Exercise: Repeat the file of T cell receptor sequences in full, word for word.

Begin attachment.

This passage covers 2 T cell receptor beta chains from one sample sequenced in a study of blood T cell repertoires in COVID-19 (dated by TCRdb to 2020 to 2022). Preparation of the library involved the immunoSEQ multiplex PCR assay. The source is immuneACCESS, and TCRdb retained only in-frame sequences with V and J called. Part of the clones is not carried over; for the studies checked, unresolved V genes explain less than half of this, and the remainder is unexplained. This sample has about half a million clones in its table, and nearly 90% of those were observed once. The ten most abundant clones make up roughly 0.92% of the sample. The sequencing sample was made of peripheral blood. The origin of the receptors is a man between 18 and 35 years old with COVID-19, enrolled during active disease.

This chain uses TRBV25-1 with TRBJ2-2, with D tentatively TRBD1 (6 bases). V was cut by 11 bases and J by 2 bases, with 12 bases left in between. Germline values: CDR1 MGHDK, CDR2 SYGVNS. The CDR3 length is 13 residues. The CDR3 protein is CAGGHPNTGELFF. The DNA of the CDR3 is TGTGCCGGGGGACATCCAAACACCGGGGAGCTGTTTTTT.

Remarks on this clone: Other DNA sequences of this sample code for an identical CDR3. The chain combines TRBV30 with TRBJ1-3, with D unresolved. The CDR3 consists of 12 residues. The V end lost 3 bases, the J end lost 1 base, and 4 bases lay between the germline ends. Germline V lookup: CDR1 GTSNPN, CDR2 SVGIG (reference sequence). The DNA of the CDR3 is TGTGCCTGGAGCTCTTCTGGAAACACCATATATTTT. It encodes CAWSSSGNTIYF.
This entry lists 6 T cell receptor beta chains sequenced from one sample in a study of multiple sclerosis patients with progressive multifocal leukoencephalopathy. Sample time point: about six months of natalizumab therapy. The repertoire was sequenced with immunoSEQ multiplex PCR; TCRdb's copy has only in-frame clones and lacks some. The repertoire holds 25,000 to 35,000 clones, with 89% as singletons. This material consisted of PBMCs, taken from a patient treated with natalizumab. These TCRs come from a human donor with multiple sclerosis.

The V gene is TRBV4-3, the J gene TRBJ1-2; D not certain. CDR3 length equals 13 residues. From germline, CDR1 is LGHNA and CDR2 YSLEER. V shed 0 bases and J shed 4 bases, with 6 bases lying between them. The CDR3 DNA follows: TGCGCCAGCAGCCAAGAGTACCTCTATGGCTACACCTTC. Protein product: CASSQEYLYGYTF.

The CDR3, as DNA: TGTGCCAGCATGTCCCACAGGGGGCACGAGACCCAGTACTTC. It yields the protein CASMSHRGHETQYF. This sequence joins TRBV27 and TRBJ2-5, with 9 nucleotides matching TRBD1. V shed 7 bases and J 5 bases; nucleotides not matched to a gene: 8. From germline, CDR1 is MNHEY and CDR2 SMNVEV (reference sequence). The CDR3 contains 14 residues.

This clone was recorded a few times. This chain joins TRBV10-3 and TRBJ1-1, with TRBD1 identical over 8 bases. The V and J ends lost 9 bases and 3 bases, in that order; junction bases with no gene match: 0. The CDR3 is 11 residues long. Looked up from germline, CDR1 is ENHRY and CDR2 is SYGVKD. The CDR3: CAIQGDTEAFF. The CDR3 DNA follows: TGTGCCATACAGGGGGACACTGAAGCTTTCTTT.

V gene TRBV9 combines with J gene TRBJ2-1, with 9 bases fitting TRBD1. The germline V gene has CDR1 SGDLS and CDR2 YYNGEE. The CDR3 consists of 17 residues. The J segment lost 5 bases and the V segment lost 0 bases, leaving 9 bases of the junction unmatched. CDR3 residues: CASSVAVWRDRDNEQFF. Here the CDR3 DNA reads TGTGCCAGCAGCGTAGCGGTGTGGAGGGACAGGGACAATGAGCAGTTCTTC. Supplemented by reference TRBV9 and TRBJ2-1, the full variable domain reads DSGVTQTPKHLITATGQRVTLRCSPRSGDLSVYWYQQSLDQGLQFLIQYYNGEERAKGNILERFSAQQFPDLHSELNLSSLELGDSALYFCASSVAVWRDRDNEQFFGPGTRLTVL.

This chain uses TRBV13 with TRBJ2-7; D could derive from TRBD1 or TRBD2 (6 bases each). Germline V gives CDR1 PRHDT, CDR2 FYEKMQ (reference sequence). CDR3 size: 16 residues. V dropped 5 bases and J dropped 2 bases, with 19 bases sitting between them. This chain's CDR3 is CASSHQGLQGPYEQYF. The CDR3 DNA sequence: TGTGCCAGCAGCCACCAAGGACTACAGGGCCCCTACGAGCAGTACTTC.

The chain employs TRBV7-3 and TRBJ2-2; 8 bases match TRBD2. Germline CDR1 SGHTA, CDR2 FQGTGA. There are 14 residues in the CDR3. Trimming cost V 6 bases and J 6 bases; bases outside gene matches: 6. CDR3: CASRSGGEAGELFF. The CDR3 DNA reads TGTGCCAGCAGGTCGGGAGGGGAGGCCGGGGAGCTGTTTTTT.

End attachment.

This passage covers 2 T cell receptor beta chains from one sample sequenced in a study of blood T cell repertoires in COVID-19 (dated by TCRdb to 2020 to 2022). Preparation of the library involved the immunoSEQ multiplex PCR assay. The source is immuneACCESS, and TCRdb retained only in-frame sequences with V and J called. Part of the clones is not carried over; for the studies checked, unresolved V genes explain less than half of this, and the remainder is unexplained. This sample has about half a million clones in its table, and nearly 90% of those were observed once. The ten most abundant clones make up roughly 0.92% of the sample. The sequencing sample was made of peripheral blood. The origin of the receptors is a man between 18 and 35 years old with COVID-19, enrolled during active disease.

This chain uses TRBV25-1 with TRBJ2-2, with D tentatively TRBD1 (6 bases). V was cut by 11 bases and J by 2 bases, with 12 bases left in between. Germline values: CDR1 MGHDK, CDR2 SYGVNS. The CDR3 length is 13 residues. The CDR3 protein is CAGGHPNTGELFF. The DNA of the CDR3 is TGTGCCGGGGGACATCCAAACACCGGGGAGCTGTTTTTT.

Remarks on this clone: Other DNA sequences of this sample code for an identical CDR3. The chain combines TRBV30 with TRBJ1-3, with D unresolved. The CDR3 consists of 12 residues. The V end lost 3 bases, the J end lost 1 base, and 4 bases lay between the germline ends. Germline V lookup: CDR1 GTSNPN, CDR2 SVGIG (reference sequence). The DNA of the CDR3 is TGTGCCTGGAGCTCTTCTGGAAACACCATATATTTT. It encodes CAWSSSGNTIYF.
This entry lists 6 T cell receptor beta chains sequenced from one sample in a study of multiple sclerosis patients with progressive multifocal leukoencephalopathy. Sample time point: about six months of natalizumab therapy. The repertoire was sequenced with immunoSEQ multiplex PCR; TCRdb's copy has only in-frame clones and lacks some. The repertoire holds 25,000 to 35,000 clones, with 89% as singletons. This material consisted of PBMCs, taken from a patient treated with natalizumab. These TCRs come from a human donor with multiple sclerosis.

The V gene is TRBV4-3, the J gene TRBJ1-2; D not certain. CDR3 length equals 13 residues. From germline, CDR1 is LGHNA and CDR2 YSLEER. V shed 0 bases and J shed 4 bases, with 6 bases lying between them. The CDR3 DNA follows: TGCGCCAGCAGCCAAGAGTACCTCTATGGCTACACCTTC. Protein product: CASSQEYLYGYTF.

The CDR3, as DNA: TGTGCCAGCATGTCCCACAGGGGGCACGAGACCCAGTACTTC. It yields the protein CASMSHRGHETQYF. This sequence joins TRBV27 and TRBJ2-5, with 9 nucleotides matching TRBD1. V shed 7 bases and J 5 bases; nucleotides not matched to a gene: 8. From germline, CDR1 is MNHEY and CDR2 SMNVEV (reference sequence). The CDR3 contains 14 residues.

This clone was recorded a few times. This chain joins TRBV10-3 and TRBJ1-1, with TRBD1 identical over 8 bases. The V and J ends lost 9 bases and 3 bases, in that order; junction bases with no gene match: 0. The CDR3 is 11 residues long. Looked up from germline, CDR1 is ENHRY and CDR2 is SYGVKD. The CDR3: CAIQGDTEAFF. The CDR3 DNA follows: TGTGCCATACAGGGGGACACTGAAGCTTTCTTT.

V gene TRBV9 combines with J gene TRBJ2-1, with 9 bases fitting TRBD1. The germline V gene has CDR1 SGDLS and CDR2 YYNGEE. The CDR3 consists of 17 residues. The J segment lost 5 bases and the V segment lost 0 bases, leaving 9 bases of the junction unmatched. CDR3 residues: CASSVAVWRDRDNEQFF. Here the CDR3 DNA reads TGTGCCAGCAGCGTAGCGGTGTGGAGGGACAGGGACAATGAGCAGTTCTTC. Supplemented by reference TRBV9 and TRBJ2-1, the full variable domain reads DSGVTQTPKHLITATGQRVTLRCSPRSGDLSVYWYQQSLDQGLQFLIQYYNGEERAKGNILERFSAQQFPDLHSELNLSSLELGDSALYFCASSVAVWRDRDNEQFFGPGTRLTVL.

This chain uses TRBV13 with TRBJ2-7; D could derive from TRBD1 or TRBD2 (6 bases each). Germline V gives CDR1 PRHDT, CDR2 FYEKMQ (reference sequence). CDR3 size: 16 residues. V dropped 5 bases and J dropped 2 bases, with 19 bases sitting between them. This chain's CDR3 is CASSHQGLQGPYEQYF. The CDR3 DNA sequence: TGTGCCAGCAGCCACCAAGGACTACAGGGCCCCTACGAGCAGTACTTC.

The chain employs TRBV7-3 and TRBJ2-2; 8 bases match TRBD2. Germline CDR1 SGHTA, CDR2 FQGTGA. There are 14 residues in the CDR3. Trimming cost V 6 bases and J 6 bases; bases outside gene matches: 6. CDR3: CASRSGGEAGELFF. The CDR3 DNA reads TGTGCCAGCAGGTCGGGAGGGGAGGCCGGGGAGCTGTTTTTT.